One widely used tool for studying hand-eye coordination was the pursuit rotor apparatus, shown in the following illustration.

picture of pursuit rotor apparatus
A pursuit rotor apparatus

A pursuit rotor consists of a turntable-like platter with a metal spot on it. The subject holds a wand with a metal tip. The subject tries to keep the tip on the metal spot (activating a timer) as the platter turns.

What is the pursuit rotor task?

To keep the wand on the metal spot, the subject must track the circular movement of the turntable. The speed of rotation can be varied. A person with better coordination will keep the tip of the wand on the metal spot a longer time.

A second tool commonly used to study motor control is the mirror-tracing apparatus. A subject is given a design, such as a star, to trace with a pencil. The subject views his or her hand in a mirror. A barrier blocks direct sight of the hand.

The mirror reverses and disrupts normal visual-motor coordination. Initially, the hand (seen in the mirror) moves in ways opposite to what the subject expects.

mirror tracing apparatus
A mirror tracing apparatus

What is mirror tracing?

People gradually learn to reverse the normal hand-eye relationship. With practice they become increasingly adept at mirror tracing.

Standardized tasks like these provide a way to study motor learning. Mirror-tracing was used with the famous patient H.M.

By testing H.M. on the mirror-tracing apparatus, neuropsychologists showed he could learn procedures. This sug­gested procedural memory was distinct from event memory.

H.M. formed no new event memories. He never remembering practicing on the mirror-tracing apparatus, although his abilities with it improved.

The Learning Curve

With repetition of almost any motor task, learning occurs. A person becomes more efficient or effective at carrying out a task.

In the pursuit rotor tasks, time spent on the metal dot increases. In the mirror-tracing task, the tracing becomes more accurate.

Progress in skill learning commonly follows an S-shaped curve, with some measure of skill on the Y-axis and number of trials on the X-axis. Progress is slow at first, then a subject may experience a burst of learning that produces a rapid rise on the graph.

learning curve
The S-shaped learning curve typical of complex learning

What is the shape of the usual learning curve?

People sometimes refer to plateaus or periods of no improvement during skill learning. However, when experimenters looked for such a phenomenon, they did not find it.

Fitts and Posner (1967) found gradual improvement with practice in almost all motor skills. They said flatly there were "no plateaus." Fred Keller of Harvard referred to the "phantom plateau" since one seldom occurred, but people believed that it did.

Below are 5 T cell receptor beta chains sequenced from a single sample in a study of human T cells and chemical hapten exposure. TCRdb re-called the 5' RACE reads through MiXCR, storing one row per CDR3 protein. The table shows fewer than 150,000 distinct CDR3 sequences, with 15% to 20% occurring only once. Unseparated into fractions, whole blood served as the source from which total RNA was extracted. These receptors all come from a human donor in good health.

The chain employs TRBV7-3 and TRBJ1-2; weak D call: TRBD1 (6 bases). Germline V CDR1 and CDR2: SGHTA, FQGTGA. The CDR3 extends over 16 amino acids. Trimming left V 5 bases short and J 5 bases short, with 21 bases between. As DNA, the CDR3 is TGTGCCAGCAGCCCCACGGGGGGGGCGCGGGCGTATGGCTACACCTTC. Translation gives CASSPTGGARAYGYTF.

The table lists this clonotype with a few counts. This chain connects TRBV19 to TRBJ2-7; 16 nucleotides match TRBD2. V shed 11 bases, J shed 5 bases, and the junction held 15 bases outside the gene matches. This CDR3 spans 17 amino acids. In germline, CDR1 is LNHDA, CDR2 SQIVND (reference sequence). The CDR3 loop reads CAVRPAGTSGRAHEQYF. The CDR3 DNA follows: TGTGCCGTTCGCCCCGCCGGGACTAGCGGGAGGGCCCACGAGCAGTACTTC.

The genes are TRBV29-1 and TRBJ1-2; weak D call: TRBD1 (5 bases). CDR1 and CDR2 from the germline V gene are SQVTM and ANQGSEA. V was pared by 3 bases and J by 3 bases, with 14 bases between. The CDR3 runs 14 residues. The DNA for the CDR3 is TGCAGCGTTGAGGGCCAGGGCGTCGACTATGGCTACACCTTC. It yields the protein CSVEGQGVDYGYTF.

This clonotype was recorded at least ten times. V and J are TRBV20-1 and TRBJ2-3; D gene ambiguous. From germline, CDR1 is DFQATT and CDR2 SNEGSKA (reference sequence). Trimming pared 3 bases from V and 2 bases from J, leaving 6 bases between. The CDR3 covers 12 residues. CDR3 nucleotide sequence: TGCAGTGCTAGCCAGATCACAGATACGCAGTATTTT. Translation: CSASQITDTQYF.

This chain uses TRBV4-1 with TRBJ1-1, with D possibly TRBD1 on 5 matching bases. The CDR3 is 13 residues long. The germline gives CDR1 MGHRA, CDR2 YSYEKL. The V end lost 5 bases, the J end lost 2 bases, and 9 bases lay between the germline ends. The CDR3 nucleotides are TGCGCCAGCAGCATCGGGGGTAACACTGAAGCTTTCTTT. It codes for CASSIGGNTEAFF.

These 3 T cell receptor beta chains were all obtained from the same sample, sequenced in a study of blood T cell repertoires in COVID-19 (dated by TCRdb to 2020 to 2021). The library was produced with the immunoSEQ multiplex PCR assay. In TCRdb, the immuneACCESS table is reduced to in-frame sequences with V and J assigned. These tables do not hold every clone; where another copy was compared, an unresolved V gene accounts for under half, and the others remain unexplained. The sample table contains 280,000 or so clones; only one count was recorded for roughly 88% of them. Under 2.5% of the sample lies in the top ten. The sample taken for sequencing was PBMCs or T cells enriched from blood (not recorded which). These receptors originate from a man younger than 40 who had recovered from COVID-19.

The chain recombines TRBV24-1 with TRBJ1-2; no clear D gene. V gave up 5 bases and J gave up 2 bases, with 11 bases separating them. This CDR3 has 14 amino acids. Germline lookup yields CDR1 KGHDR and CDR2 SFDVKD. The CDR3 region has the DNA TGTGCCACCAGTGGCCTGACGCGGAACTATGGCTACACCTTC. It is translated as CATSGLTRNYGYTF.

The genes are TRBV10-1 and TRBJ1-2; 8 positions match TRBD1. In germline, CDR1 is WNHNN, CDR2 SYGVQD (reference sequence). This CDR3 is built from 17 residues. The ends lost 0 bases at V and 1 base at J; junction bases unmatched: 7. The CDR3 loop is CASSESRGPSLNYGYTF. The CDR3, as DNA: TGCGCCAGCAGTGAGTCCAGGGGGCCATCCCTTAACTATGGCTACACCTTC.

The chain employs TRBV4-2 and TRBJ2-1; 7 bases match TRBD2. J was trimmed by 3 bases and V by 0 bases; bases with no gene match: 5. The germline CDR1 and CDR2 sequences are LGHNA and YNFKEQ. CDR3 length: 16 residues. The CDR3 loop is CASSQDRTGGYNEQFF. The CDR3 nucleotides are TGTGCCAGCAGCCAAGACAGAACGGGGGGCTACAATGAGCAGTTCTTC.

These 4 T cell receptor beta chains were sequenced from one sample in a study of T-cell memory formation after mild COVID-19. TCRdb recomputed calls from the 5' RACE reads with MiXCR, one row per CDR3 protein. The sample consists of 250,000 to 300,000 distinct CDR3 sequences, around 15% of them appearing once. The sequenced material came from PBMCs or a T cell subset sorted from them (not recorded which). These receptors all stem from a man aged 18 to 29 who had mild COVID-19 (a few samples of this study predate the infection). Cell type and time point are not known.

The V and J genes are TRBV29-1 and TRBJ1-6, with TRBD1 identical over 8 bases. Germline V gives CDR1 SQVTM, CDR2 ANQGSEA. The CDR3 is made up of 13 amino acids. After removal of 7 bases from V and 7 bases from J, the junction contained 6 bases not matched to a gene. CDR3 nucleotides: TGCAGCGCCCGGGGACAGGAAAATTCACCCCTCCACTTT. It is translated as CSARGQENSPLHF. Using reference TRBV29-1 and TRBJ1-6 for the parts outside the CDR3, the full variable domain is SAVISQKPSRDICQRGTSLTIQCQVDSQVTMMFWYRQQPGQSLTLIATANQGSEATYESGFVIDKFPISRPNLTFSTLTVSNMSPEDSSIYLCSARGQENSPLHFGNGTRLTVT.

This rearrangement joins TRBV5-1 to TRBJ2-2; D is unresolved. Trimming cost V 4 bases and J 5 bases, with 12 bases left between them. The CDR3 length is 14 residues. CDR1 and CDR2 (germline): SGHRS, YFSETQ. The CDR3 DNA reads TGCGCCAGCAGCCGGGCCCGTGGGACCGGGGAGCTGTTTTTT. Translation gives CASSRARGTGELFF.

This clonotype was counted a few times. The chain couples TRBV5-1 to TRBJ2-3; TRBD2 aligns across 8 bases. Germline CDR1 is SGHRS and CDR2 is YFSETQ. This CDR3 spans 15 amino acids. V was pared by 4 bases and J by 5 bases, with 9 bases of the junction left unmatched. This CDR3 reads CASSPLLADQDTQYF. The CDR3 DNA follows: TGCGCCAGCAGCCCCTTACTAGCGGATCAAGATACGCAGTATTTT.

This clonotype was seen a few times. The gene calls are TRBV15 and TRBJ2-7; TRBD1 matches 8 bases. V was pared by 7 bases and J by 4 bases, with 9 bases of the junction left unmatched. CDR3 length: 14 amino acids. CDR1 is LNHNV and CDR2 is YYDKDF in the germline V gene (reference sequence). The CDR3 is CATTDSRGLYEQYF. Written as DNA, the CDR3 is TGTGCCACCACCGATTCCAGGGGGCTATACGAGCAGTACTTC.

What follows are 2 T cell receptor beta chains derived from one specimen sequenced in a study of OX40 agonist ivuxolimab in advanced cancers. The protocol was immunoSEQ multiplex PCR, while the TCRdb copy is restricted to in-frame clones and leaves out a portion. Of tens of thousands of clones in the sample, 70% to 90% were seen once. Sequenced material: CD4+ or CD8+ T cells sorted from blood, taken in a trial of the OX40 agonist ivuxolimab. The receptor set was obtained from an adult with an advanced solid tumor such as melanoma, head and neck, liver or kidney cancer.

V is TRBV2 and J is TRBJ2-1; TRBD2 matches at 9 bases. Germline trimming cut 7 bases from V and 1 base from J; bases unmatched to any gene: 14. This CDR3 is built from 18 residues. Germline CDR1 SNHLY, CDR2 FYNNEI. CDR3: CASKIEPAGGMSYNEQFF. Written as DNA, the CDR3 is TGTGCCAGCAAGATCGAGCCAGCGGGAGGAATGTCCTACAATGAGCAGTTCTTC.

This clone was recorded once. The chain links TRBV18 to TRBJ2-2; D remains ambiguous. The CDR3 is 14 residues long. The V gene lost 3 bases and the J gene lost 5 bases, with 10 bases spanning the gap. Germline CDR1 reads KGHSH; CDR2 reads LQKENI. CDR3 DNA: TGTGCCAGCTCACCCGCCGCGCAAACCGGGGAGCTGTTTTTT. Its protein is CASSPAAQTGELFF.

What did Fitts and Posner say about "plateaus" in motor learning?

What people call a plateau may be a period of stability after a skill is learned as well as it can be learned. Most growth processes follow the same S-shaped curve as motor learning.

In general, an S-shaped curve of growth levels off because stability is attained, a resource needed for growth is limited, or a ceiling of performance is reached. For example, mirror tracing cannot improve forever.

Given enough time to practice any skill, one should become very good at it, then improvement stops. This is a plateau of sorts, indicating maximum competence has been attained.

What causes the "S-curve" pattern?

The S-shaped learning curve is most obvious when someone learns a highly complex task. The initial part of the curve rises slowly as a person becomes familiar with basic components of a skill.

The steep ascending phase occurs when there is enough experience with rudi­ments or simple components to start putting it all together. Rapid progress follows until the skill hits a ceiling or stabilizes at a high level.

How do people mis-use the term "steep learning curve"?

People often speak of a steep learning curve when they mean the opposite. A steep learning curve would be produced if a skill improved quickly. That would indicate something easy to learn.

However, what most people mean by "steep learning curve" is difficult learning experience. No doubt they are thinking of steep hills and steep mountains that make climbing difficult. In actuality, the steepest part of the learning curve is the part where learning is fastest.


Fitts, P. M. & Posner, M. I. (1967) Human Performance. Belmont, CA: Brooks/Cole.